Thursday, 19 July 2018

The Uighur Muslim crisis is worse than you think


China is sparing no effort in its attempt to erase any proof of its Uighur Muslim population in what the Communist state calls Xinjiang Uighur Autonomous Region. The area, known affectionately as East Turkistan by its 12 million Uighurs, was an independent nation state Until China began occupying and colonising it in 1949. 

For the past several years, barely more than a trickle of information has seeped out of the tightly controlled Chinese occupied territory, but what we do know suggests China is using an array of brutal measures to eradicate any vestige of Uighur culture.

These measures include a total ban on any form of expression of Islam in Xinjiang. China has not only shut down mosques, but also has banned all Islamic texts, including the Quran, while Muslim sounding names are also outlawed, as are beards and clothing that suggest adherence to the Islamic faith.

More recently, China has made it mandatory for all Uighur Muslims to have their motorbikes and cars fitted with a GPS tracking device, so that authorities can pinpoint any Uighur at any given moment.

If you're thinking this sounds like the making a dystopian futuristic novel, then consider also the fact that Chinese police in the province have been fitted out with "smart glasses," which use facial recognition software to identify Uighur Muslims on trains, buses and in public places.
Linked to a central database, the "smart glasses" are designed to notify a patrolling officer when a Uighur Muslim has moved beyond his orher 'safe area', that is home or place of work.

These hardline measures form just the tip of the iceberg, however. Uighur Muslims who refuse to give up their Muslim identity are forced into what China calls "reeducation camps", which are designed to convert Uighur Muslims to the official ideology of the state: Atheism.
"We target people who are religious… for example, those who grow beards despite being young," one Chinese government officer admitted in a report.
According to reports from human rights watchers, China has ordered its officials in Xinjiang to send almost half of its population to "re-education camps." For those who stubbornly defy China's indoctrination programme, prison or forced disappearance awaits.
Alarmingly, these reports do little to convey the extent of the horror taking place against Uighur Muslims in East Turkistan today.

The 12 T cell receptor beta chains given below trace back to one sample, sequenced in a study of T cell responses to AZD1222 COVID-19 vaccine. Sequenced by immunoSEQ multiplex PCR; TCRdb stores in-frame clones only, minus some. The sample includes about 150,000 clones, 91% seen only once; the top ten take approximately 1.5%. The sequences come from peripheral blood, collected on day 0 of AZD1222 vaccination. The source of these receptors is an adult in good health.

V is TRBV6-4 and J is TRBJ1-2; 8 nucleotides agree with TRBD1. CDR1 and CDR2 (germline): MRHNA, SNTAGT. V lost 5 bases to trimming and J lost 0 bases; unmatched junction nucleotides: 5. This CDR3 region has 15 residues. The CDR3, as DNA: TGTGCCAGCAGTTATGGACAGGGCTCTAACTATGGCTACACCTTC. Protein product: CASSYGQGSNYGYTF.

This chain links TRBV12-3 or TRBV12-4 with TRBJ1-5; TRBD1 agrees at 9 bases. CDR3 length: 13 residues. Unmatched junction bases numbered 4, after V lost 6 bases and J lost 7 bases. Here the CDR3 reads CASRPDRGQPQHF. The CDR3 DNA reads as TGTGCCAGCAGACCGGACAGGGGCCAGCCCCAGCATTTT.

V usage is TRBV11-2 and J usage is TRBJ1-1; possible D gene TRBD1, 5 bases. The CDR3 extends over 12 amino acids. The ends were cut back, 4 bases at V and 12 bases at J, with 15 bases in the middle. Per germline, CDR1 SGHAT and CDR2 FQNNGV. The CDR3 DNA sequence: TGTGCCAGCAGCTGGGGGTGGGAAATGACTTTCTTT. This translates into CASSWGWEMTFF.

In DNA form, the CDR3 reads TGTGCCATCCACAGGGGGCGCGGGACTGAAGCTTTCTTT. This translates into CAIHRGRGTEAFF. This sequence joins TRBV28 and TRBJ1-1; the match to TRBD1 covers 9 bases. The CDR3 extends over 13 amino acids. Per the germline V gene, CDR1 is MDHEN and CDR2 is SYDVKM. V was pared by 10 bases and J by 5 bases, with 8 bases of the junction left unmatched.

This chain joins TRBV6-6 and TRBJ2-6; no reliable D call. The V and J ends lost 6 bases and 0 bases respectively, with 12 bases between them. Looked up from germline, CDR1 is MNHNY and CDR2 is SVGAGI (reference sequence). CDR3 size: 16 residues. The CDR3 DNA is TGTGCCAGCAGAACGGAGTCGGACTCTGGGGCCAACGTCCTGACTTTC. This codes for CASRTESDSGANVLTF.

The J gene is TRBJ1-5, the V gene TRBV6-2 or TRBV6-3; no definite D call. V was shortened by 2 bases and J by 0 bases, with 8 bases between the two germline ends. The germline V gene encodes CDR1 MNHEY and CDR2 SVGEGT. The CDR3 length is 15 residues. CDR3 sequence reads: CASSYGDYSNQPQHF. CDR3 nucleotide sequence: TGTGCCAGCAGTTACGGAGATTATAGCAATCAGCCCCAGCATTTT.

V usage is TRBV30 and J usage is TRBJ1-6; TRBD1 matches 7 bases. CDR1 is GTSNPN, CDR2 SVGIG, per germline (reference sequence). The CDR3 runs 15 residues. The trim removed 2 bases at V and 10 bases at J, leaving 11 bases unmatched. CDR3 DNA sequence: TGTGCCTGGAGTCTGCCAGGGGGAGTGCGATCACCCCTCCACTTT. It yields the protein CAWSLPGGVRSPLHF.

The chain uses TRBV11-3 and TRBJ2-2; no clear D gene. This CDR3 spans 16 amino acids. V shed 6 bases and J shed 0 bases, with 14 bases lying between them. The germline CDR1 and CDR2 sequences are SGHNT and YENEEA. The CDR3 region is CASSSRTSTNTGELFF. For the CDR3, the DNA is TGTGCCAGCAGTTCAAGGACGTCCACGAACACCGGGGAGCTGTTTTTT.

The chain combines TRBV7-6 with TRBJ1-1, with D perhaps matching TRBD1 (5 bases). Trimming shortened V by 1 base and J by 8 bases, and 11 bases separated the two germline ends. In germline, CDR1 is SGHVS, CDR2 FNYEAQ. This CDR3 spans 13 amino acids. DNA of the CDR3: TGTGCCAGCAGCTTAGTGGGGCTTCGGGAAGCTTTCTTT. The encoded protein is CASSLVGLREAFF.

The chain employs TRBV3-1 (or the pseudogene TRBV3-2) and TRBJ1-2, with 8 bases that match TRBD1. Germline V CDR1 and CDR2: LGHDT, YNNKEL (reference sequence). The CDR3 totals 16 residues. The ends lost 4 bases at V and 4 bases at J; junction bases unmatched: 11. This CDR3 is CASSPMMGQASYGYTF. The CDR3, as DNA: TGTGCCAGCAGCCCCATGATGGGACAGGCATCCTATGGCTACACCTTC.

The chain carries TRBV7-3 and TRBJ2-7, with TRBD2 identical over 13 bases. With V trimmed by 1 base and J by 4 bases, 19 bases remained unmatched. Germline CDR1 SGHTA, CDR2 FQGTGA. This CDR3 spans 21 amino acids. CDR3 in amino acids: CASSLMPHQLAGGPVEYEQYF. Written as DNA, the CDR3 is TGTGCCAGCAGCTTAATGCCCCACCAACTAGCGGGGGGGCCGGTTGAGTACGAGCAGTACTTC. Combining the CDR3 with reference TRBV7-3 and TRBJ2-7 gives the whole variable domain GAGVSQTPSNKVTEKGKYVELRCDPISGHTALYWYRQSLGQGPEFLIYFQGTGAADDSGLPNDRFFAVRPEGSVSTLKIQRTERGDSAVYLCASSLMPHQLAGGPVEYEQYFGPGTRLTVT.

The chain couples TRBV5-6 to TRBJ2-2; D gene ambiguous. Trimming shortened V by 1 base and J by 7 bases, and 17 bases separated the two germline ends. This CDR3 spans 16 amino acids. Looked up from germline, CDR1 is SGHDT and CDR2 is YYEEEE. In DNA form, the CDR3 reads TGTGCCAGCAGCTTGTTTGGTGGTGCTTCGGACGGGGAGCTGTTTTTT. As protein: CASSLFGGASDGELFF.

Interviews I have conducted with several Uighur Muslim refugees who have escaped persecution and likely death at the hands of the Chinese government have confirmed as such.

When I spoke with Sadam Musapir, a Uighur Muslim who successfully applied for asylum seeker status in 2017 while on a student visa in Australia, he told me China is now incarcerating any Uighur Muslim who attempts to travel abroad. His wife and nine-month-old child suffered just that, as the authorities fear the world will learn the full depth and breadth of China's orchestrated campaign to culturally eradicate the Uighur people.
"In 60 days time from now, when my baby son, who I haven't seen yet turns one year of age, China will imprison my wife for five years, and then sell my baby to adoption agencies," Musapir told me.

When I asked why China was taking this action against his wife and child, he explained that they arrested her for trying to leave the country to join him in Australia. "China is desperate for the world not to know what is happening there [Xinjiang]," said Musapir.


Tuesday, 17 July 2018

Shaykh Qaradawi to his imprisoned daughter: A year has passed and I haven’t forgotten you

Egyptian born and Qatar-based Shaykh, Prof Dr Yusuf Al-Qaradawi who is the Chairman of the International Union of Muslim Scholars wrote a letter to his daughter Ola, who has spent an entire year imprisoned in solitary confinement in Egypt. In his letter he protested the injustice that she has been suffering, and how his heart burns at her being subjected to a “deliberately slow execution”.
Al-Qaradawi said: “For an entire year in solitary confinement, in one of the world’s worst prisons, my daughter Ola al-Qaradawi has been subjected to terrible treatment in her tragic imprisonment. This unceasing abuse and humiliation is a deprivation of her most basic rights.”